The four tragedies included in this volume are widely separated in their subject-matter. It is a far call from Arthur of the Round Table, of ancient Celtic Britain, to Daulac, of the French Canadas, and they each are seemingly separated from the fortunes of the great Pope Gregory; yet these plays are included in the one volume because they deal with those eternal problems of the human soul which all of the world’s thinkers have had at heart. Two of the plays, “Mordred” and “Hildebrand,” were written in 1893, and published in a small edition in 1895, while the others now appear for the first time in book form. The author makes no apology for the form of these plays. Like other writers, he has his own literary ideals, and with the great mass of the sane British peoples, believes that Shakespeare is still the great dramatic poet of the modern world.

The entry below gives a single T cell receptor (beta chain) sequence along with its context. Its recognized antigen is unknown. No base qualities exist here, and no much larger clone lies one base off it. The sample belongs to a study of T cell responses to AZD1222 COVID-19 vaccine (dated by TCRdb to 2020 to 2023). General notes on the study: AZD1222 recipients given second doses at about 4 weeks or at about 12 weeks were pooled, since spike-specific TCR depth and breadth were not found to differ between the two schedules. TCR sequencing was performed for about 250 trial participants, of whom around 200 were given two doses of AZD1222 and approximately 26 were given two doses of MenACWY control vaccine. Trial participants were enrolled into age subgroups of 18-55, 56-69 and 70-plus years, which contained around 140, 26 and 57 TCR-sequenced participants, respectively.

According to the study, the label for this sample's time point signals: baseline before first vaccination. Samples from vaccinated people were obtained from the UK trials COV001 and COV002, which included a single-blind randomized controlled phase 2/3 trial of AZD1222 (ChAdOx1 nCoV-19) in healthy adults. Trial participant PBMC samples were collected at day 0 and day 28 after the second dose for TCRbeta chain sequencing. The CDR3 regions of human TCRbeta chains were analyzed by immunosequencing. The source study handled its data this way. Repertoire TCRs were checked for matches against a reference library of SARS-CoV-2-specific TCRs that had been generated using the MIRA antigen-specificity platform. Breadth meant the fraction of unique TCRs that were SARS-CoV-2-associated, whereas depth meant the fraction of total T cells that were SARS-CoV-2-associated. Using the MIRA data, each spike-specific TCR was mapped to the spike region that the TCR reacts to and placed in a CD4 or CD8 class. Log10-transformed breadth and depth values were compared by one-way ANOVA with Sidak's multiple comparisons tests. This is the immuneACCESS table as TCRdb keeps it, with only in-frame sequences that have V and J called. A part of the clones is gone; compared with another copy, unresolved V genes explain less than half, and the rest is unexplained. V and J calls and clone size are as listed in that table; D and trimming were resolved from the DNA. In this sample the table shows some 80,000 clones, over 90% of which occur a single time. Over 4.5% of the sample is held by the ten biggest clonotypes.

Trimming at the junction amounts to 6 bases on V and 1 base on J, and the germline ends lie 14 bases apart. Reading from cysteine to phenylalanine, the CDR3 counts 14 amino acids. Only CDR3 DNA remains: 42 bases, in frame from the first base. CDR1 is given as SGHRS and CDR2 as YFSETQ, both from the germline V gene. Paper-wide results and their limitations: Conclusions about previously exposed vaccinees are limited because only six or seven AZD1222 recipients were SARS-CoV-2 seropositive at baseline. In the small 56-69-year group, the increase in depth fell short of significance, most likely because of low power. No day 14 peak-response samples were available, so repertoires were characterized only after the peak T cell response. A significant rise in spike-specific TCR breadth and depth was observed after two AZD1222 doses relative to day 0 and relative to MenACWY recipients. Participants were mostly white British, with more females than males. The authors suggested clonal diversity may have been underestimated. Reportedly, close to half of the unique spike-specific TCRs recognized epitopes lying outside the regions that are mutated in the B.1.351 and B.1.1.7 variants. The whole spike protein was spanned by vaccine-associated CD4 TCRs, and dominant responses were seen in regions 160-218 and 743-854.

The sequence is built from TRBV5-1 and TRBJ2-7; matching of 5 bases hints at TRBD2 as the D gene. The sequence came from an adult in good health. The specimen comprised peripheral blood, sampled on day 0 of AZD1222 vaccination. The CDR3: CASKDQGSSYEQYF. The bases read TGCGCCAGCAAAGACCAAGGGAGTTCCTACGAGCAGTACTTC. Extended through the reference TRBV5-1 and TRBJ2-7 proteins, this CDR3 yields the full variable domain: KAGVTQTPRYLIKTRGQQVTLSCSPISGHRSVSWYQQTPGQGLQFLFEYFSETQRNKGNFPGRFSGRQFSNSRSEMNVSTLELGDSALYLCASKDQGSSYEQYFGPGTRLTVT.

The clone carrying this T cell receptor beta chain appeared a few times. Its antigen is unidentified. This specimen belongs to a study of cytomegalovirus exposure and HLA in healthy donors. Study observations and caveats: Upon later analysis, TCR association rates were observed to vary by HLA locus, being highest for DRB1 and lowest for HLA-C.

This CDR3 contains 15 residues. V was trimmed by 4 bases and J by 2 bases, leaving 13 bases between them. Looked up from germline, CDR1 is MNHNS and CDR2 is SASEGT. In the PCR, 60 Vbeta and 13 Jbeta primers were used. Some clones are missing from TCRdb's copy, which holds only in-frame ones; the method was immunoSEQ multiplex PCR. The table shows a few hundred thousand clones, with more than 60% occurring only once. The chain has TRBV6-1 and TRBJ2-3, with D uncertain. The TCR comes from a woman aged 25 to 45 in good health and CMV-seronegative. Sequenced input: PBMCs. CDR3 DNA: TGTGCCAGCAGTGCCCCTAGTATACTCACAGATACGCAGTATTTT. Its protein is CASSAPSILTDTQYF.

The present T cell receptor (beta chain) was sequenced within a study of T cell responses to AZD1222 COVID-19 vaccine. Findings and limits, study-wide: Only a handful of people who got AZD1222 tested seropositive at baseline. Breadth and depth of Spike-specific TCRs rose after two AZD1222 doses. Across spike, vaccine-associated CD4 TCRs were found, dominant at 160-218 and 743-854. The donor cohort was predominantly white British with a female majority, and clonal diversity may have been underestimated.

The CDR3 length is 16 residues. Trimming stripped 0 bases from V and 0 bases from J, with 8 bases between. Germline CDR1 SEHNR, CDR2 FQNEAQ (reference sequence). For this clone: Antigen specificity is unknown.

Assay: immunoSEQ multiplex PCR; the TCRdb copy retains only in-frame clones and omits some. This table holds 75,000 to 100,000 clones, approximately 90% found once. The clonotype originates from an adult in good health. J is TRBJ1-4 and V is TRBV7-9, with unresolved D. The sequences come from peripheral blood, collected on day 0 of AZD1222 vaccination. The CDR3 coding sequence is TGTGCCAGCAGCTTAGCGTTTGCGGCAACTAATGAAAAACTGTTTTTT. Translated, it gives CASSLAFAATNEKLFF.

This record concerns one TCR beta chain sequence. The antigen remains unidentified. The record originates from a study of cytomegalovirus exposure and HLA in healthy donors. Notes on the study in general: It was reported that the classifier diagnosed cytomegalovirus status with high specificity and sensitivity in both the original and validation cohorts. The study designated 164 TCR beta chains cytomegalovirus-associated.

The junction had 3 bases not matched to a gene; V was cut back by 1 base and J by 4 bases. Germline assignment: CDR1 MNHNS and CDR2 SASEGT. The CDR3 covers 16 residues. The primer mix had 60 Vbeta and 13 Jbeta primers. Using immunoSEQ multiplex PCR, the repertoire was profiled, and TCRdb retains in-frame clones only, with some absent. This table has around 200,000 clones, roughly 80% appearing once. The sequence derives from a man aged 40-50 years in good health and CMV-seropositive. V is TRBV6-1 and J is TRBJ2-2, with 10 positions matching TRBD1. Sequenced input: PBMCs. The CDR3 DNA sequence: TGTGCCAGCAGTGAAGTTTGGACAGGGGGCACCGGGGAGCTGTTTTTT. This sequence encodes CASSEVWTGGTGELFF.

If these plays, in spite of their imperfections, receive a kindly welcome, the author will later publish another group of his historical dramas and comedies in a separate volume.

OTTAWA, November, 1908 [Page 5].